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I’m focusing on that one person because he authored the bill. He was Appropriations Chair in the Senate, not some back-bencher. He used progressives to get his name out there for a statewide run and hasn’t done a single damn thing for single payer since gaining office. You can talk about Rendon all you want, but all Lara did was create a platform for himself (with the help of his friends). Your own side played you for a sucker, however shitty Rendon may be. Progressives can be political opportunists too, right?

“When are we going to make it a bad choice to screw with American’s retirement, unions, environment, and politics and policies that hurt the average person?”
When we reject capitalism as an economic system. “Moneyism” is money always being the number one concern. Socialism, or “Peopleism” is when people are the number one concern. The first three words of the Constitution are “We the People,” NOT “We the corporations,” and the preamble mentions the rarely used phrase, “Promote the general welfare,” which brings the welfare of We the People front and center. Corporate rule has us on the brink of planetary destruction because their only concern is profit and NEVER people, and since both parties are corporately owned and operated, We the People have to fight their greed and lust for power at every turn. Amerika has become a giant racketeering operation in every aspect. The Big Ag racket takes billions of tax dollars to make as many people sick as it can so the Big Pharma racket can sell as much snake oil as it can. The Drug War on Americans racket steals tax dollars for weapons and prison cells, as does the immigration racket. Regime change invasions cost more than half our tax dollars so corporations can rob the planet blind in the name of saving it. Capitalism is a racket, and as long as it rules, We the People are screwed every step of the way.

“Why is it we never ask how we are going to pay for endless wars supported by the GOP and corporate Democrats?”
Because both parties are war whores that make trillions on blowing people to bits in other lands. The US drops a bomb every 12 minutes. It spends THIRTY TWO MILLION DOLLARS AN HOUR ON WAR. It has over 800 military bases around the world, not including the thousands of special ops. The Pentagon loses more money annually than a real single payer health care system would cost. We have plenty of money, but things will only change when We the People rise up and demand our tax dollars be spent on building people up instead of blowing people up. Like I always say, regime change begins at home. :slight_smile:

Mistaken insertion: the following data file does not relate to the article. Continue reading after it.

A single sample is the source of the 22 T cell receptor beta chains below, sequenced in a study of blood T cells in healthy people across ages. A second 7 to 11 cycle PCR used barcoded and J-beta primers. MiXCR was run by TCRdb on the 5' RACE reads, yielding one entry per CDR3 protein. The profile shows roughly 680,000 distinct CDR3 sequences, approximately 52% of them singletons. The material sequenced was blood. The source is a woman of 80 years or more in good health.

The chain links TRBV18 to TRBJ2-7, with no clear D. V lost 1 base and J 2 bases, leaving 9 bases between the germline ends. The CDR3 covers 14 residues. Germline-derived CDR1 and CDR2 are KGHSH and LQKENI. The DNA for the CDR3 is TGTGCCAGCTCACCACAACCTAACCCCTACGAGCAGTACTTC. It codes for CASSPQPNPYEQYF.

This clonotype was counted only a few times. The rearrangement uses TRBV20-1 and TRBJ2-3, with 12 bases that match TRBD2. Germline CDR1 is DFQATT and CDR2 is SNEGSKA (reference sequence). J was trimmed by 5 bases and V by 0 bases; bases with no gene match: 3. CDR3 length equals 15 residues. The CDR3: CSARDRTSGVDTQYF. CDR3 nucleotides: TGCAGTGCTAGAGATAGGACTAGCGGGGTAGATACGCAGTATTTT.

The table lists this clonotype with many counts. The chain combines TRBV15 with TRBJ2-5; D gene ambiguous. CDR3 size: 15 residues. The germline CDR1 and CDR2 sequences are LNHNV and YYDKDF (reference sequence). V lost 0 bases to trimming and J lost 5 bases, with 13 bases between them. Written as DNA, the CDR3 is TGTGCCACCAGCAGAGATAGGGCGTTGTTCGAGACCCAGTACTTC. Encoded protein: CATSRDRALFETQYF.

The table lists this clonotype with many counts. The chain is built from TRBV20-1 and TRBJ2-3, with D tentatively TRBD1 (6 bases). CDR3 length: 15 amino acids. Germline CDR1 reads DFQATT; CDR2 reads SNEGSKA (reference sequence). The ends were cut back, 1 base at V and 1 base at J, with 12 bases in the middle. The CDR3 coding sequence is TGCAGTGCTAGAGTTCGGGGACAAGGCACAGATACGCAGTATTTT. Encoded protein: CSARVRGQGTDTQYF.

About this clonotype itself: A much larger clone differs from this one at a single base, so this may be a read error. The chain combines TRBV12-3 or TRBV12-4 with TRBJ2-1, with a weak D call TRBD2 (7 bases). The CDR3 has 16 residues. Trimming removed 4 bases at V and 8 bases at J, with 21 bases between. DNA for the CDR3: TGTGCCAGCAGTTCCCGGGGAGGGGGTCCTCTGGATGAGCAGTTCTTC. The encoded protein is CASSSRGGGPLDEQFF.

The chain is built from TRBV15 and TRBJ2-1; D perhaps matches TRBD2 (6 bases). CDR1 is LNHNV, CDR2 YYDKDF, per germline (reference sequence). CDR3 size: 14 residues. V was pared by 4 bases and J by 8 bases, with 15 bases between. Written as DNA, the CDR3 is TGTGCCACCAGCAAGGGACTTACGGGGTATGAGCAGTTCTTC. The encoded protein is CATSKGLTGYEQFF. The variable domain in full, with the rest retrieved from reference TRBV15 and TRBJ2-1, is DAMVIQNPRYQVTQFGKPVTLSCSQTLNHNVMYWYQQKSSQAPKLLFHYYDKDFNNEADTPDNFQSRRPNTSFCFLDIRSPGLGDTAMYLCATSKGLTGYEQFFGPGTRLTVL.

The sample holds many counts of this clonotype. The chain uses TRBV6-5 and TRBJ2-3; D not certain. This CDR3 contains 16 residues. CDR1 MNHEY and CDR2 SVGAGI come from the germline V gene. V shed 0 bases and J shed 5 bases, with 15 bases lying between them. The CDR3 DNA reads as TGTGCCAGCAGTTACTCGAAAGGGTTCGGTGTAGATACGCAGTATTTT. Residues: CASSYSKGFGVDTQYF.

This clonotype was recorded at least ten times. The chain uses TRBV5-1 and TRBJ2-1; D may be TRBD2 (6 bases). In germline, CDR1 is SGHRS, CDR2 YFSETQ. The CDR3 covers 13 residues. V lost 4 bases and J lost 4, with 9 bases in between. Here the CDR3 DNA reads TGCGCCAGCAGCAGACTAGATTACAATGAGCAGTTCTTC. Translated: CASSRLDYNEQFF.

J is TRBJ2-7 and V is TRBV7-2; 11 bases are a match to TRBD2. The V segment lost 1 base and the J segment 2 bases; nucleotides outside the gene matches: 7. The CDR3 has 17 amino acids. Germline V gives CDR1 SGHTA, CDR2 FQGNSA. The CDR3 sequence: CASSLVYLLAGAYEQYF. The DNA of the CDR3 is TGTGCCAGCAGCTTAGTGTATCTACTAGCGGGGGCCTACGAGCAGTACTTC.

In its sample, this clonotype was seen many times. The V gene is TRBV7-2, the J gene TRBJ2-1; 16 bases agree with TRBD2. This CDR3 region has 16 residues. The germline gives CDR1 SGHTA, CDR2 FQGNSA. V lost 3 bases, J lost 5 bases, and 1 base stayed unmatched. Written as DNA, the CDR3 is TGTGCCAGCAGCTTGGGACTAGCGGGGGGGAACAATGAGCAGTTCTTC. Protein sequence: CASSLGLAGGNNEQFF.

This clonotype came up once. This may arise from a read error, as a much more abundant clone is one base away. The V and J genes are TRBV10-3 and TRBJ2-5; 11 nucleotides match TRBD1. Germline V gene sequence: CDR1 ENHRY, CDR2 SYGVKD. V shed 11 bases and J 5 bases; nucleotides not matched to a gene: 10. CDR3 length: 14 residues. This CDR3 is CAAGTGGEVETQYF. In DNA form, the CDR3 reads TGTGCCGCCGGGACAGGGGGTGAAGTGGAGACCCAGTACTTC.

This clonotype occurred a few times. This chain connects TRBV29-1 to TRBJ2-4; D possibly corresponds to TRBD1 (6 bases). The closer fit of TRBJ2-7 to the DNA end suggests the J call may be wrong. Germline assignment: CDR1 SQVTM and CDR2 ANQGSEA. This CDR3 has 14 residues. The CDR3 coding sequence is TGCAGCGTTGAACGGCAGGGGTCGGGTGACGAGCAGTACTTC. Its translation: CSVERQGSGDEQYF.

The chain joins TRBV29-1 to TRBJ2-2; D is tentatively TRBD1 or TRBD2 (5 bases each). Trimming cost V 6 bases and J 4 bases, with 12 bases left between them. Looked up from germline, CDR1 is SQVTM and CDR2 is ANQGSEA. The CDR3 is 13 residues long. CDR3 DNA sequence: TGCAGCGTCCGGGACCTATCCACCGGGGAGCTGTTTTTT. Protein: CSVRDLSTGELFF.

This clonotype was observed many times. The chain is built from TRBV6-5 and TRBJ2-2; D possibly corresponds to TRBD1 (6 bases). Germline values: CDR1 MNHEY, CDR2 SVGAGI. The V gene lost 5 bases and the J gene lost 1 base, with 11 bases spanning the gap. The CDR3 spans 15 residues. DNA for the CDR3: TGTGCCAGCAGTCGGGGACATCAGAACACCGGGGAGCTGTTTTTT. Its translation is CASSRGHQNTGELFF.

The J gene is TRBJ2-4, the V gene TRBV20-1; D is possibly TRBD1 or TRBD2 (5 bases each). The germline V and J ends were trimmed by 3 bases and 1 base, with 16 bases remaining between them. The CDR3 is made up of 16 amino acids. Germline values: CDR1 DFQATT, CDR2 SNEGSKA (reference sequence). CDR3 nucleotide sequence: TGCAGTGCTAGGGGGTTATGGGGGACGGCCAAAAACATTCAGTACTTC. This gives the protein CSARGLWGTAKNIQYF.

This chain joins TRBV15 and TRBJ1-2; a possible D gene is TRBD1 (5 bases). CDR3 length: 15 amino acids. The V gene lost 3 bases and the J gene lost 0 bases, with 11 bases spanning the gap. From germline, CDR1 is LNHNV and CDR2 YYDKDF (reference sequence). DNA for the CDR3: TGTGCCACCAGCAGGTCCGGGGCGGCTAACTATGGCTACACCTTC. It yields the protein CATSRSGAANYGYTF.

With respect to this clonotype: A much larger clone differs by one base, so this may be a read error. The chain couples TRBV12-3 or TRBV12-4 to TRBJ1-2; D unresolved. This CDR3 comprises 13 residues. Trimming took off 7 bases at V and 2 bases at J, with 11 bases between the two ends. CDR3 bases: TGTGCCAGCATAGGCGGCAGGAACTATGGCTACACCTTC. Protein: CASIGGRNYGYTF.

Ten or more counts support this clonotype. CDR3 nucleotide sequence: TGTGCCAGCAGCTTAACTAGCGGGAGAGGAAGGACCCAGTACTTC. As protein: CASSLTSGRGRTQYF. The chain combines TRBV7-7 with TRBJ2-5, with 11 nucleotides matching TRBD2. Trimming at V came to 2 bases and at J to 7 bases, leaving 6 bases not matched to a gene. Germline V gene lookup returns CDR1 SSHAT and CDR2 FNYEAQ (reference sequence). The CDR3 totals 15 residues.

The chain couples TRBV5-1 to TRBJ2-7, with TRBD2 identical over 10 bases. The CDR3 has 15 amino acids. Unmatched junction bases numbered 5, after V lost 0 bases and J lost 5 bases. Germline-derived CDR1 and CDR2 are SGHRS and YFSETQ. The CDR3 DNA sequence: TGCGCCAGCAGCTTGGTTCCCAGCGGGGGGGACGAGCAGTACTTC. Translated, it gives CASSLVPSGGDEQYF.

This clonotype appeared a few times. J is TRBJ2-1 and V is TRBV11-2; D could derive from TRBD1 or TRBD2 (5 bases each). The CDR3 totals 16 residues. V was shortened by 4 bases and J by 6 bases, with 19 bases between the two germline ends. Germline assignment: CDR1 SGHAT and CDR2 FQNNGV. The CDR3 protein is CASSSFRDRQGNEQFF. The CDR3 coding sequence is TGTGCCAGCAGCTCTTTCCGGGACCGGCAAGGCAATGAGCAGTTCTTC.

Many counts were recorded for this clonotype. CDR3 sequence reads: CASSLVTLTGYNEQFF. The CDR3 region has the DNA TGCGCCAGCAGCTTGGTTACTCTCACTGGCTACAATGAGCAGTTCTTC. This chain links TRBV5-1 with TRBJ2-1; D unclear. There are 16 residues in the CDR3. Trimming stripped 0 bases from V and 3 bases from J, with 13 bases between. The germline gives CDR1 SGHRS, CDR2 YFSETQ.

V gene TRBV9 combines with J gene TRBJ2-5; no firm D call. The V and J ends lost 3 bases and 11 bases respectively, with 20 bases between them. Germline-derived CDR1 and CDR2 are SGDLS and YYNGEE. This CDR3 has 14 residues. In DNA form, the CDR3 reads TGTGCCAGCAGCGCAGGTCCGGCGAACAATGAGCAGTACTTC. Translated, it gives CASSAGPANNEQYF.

I’m not sure what you mean here. The fact that Ricardo Lara was running for insurance commissioner was already known at that point. He had expressed a desire for the office just before he started the parliamentary maneuvering with the single payer bill and had even formally announced in mid March by the time we were discussing this here on CD.

Those that espouse capitalism are people at the top, wanting to get to the top, and those that just gravel for money in any way they can.
If people gave to the needy and shared their wealth they would relinquish their position on the ladder. These people have absolutely no ambition to be of the people. They have a need to be above the people.
Capitalism suits them fine. And it helps sustain our poorest and most in need.

One way to lessen the chance for war, if we were in fact a peaceful country at that moment, would be to drill baby drill.
As we deplete our natural resources including fresh water reserves, why would anyone want to attack us. Use it all up fast so we give other countries a reason to leave us alone. It works for many other peaceful countries. Not nearly my best idea this century.

We were talking about it a lot, as soon as it was introduced. I wasn’t aware of his formal announcement, though I was aware of the rumors he planned to run. What made me skeptical was the lack of a finance report from a committee with jurisdiction. Lara heard the bill in his committee but never produced a finance report (a minimum) nor did he request formal analysis from relevant agencies, at least that I saw (I have a colleagues in the Health Department). The analysis he did produce was fairly light (which isn’t uncommon). He could have called on the LAO’s Office, my former employer, the California Research Bureau, etc. to investigate his legislation, but he didn’t. That’s when things seemed awry to me and it felt more like messaging legislation than a serious undertaking. We call these bills “showboat” or “messaging” bills and they are common. I said all this in real-time.

If Lara was serious, he employed a terrible legislative strategy. Progressives should be just as angry at him and his friends as they are Rendon.

To put it in perspective, I just finished analyzing a major bill (SB 526) as did representatives from MPOs across the state. The sponsored greenhouse gas legislation will make substantial changes in the way the locals operate under SCSs. It’s serious legislation, and its author is doing serious footwork with colleagues, agencies, and local governments to make it a success. I saw no such effort with Lara’s bill, aside from vocalizations in the press.